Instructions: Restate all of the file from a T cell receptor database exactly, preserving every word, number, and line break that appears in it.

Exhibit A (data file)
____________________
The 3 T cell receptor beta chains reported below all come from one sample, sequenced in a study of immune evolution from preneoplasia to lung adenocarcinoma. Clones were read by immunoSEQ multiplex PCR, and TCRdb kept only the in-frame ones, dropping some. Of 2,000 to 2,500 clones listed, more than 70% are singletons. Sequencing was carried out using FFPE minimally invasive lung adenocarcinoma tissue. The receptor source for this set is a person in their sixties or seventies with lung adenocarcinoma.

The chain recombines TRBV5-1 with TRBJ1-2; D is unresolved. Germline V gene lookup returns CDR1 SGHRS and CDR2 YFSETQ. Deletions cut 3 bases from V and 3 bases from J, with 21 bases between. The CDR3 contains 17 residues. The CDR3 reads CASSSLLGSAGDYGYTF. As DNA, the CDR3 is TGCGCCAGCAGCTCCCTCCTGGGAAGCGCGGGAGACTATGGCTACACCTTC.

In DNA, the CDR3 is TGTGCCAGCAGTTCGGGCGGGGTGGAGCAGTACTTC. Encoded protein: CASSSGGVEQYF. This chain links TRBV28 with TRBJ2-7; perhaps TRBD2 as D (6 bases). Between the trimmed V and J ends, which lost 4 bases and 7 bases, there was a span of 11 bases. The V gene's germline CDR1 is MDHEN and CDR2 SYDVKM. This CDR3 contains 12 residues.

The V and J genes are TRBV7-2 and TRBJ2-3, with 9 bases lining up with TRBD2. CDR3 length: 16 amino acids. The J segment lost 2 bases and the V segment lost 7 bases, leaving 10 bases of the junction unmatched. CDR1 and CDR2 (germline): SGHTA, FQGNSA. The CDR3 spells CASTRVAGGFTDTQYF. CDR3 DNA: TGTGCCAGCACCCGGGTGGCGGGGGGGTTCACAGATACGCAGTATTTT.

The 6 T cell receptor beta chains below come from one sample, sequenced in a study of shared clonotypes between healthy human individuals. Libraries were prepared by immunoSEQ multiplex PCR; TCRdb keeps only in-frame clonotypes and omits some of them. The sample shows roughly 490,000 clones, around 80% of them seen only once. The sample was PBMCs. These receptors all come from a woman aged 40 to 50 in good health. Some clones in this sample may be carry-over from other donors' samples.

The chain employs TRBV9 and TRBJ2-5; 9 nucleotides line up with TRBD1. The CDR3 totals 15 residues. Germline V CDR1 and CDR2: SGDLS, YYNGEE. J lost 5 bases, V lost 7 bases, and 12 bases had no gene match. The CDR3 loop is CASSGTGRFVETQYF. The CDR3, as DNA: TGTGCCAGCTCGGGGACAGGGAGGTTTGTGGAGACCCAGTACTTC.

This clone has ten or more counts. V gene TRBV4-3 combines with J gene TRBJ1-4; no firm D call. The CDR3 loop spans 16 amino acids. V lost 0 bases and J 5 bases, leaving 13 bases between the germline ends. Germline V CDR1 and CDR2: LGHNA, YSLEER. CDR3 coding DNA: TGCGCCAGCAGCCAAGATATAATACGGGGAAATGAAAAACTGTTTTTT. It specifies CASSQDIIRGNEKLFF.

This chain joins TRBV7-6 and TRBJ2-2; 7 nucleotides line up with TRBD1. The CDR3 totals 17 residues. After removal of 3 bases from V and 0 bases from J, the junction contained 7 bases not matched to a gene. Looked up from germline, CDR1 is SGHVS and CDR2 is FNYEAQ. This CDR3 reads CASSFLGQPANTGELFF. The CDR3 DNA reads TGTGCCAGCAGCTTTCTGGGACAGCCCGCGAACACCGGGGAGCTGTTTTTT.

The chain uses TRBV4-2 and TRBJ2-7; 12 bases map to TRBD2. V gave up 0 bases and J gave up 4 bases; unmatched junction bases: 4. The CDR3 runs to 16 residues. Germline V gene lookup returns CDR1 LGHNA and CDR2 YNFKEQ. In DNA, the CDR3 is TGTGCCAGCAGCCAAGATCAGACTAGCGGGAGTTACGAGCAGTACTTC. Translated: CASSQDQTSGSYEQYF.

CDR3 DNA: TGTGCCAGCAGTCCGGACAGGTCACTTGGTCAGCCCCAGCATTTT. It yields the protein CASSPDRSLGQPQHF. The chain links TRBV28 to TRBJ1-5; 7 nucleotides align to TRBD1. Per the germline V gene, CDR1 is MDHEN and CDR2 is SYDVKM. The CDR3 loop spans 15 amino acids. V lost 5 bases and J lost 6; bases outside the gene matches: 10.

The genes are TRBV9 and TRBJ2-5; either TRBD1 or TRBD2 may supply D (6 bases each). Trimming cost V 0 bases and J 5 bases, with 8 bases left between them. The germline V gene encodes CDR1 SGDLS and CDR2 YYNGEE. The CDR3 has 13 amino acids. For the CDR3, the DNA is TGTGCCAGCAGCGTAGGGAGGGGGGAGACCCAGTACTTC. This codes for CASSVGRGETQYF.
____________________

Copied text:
The 3 T cell receptor beta chains reported below all come from one sample, sequenced in a study of immune evolution from preneoplasia to lung adenocarcinoma. Clones were read by immunoSEQ multiplex PCR, and TCRdb kept only the in-frame ones, dropping some. Of 2,000 to 2,500 clones listed, more than 70% are singletons. Sequencing was carried out using FFPE minimally invasive lung adenocarcinoma tissue. The receptor source for this set is a person in their sixties or seventies with lung adenocarcinoma.

The chain recombines TRBV5-1 with TRBJ1-2; D is unresolved. Germline V gene lookup returns CDR1 SGHRS and CDR2 YFSETQ. Deletions cut 3 bases from V and 3 bases from J, with 21 bases between. The CDR3 contains 17 residues. The CDR3 reads CASSSLLGSAGDYGYTF. As DNA, the CDR3 is TGCGCCAGCAGCTCCCTCCTGGGAAGCGCGGGAGACTATGGCTACACCTTC.

In DNA, the CDR3 is TGTGCCAGCAGTTCGGGCGGGGTGGAGCAGTACTTC. Encoded protein: CASSSGGVEQYF. This chain links TRBV28 with TRBJ2-7; perhaps TRBD2 as D (6 bases). Between the trimmed V and J ends, which lost 4 bases and 7 bases, there was a span of 11 bases. The V gene's germline CDR1 is MDHEN and CDR2 SYDVKM. This CDR3 contains 12 residues.

The V and J genes are TRBV7-2 and TRBJ2-3, with 9 bases lining up with TRBD2. CDR3 length: 16 amino acids. The J segment lost 2 bases and the V segment lost 7 bases, leaving 10 bases of the junction unmatched. CDR1 and CDR2 (germline): SGHTA, FQGNSA. The CDR3 spells CASTRVAGGFTDTQYF. CDR3 DNA: TGTGCCAGCACCCGGGTGGCGGGGGGGTTCACAGATACGCAGTATTTT.

The 6 T cell receptor beta chains below come from one sample, sequenced in a study of shared clonotypes between healthy human individuals. Libraries were prepared by immunoSEQ multiplex PCR; TCRdb keeps only in-frame clonotypes and omits some of them. The sample shows roughly 490,000 clones, around 80% of them seen only once. The sample was PBMCs. These receptors all come from a woman aged 40 to 50 in good health. Some clones in this sample may be carry-over from other donors' samples.

The chain employs TRBV9 and TRBJ2-5; 9 nucleotides line up with TRBD1. The CDR3 totals 15 residues. Germline V CDR1 and CDR2: SGDLS, YYNGEE. J lost 5 bases, V lost 7 bases, and 12 bases had no gene match. The CDR3 loop is CASSGTGRFVETQYF. The CDR3, as DNA: TGTGCCAGCTCGGGGACAGGGAGGTTTGTGGAGACCCAGTACTTC.

This clone has ten or more counts. V gene TRBV4-3 combines with J gene TRBJ1-4; no firm D call. The CDR3 loop spans 16 amino acids. V lost 0 bases and J 5 bases, leaving 13 bases between the germline ends. Germline V CDR1 and CDR2: LGHNA, YSLEER. CDR3 coding DNA: TGCGCCAGCAGCCAAGATATAATACGGGGAAATGAAAAACTGTTTTTT. It specifies CASSQDIIRGNEKLFF.

This chain joins TRBV7-6 and TRBJ2-2; 7 nucleotides line up with TRBD1. The CDR3 totals 17 residues. After removal of 3 bases from V and 0 bases from J, the junction contained 7 bases not matched to a gene. Looked up from germline, CDR1 is SGHVS and CDR2 is FNYEAQ. This CDR3 reads CASSFLGQPANTGELFF. The CDR3 DNA reads TGTGCCAGCAGCTTTCTGGGACAGCCCGCGAACACCGGGGAGCTGTTTTTT.

The chain uses TRBV4-2 and TRBJ2-7; 12 bases map to TRBD2. V gave up 0 bases and J gave up 4 bases; unmatched junction bases: 4. The CDR3 runs to 16 residues. Germline V gene lookup returns CDR1 LGHNA and CDR2 YNFKEQ. In DNA, the CDR3 is TGTGCCAGCAGCCAAGATCAGACTAGCGGGAGTTACGAGCAGTACTTC. Translated: CASSQDQTSGSYEQYF.

CDR3 DNA: TGTGCCAGCAGTCCGGACAGGTCACTTGGTCAGCCCCAGCATTTT. It yields the protein CASSPDRSLGQPQHF. The chain links TRBV28 to TRBJ1-5; 7 nucleotides align to TRBD1. Per the germline V gene, CDR1 is MDHEN and CDR2 is SYDVKM. The CDR3 loop spans 15 amino acids. V lost 5 bases and J lost 6; bases outside the gene matches: 10.

The genes are TRBV9 and TRBJ2-5; either TRBD1 or TRBD2 may supply D (6 bases each). Trimming cost V 0 bases and J 5 bases, with 8 bases left between them. The germline V gene encodes CDR1 SGDLS and CDR2 YYNGEE. The CDR3 has 13 amino acids. For the CDR3, the DNA is TGTGCCAGCAGCGTAGGGAGGGGGGAGACCCAGTACTTC. This codes for CASSVGRGETQYF.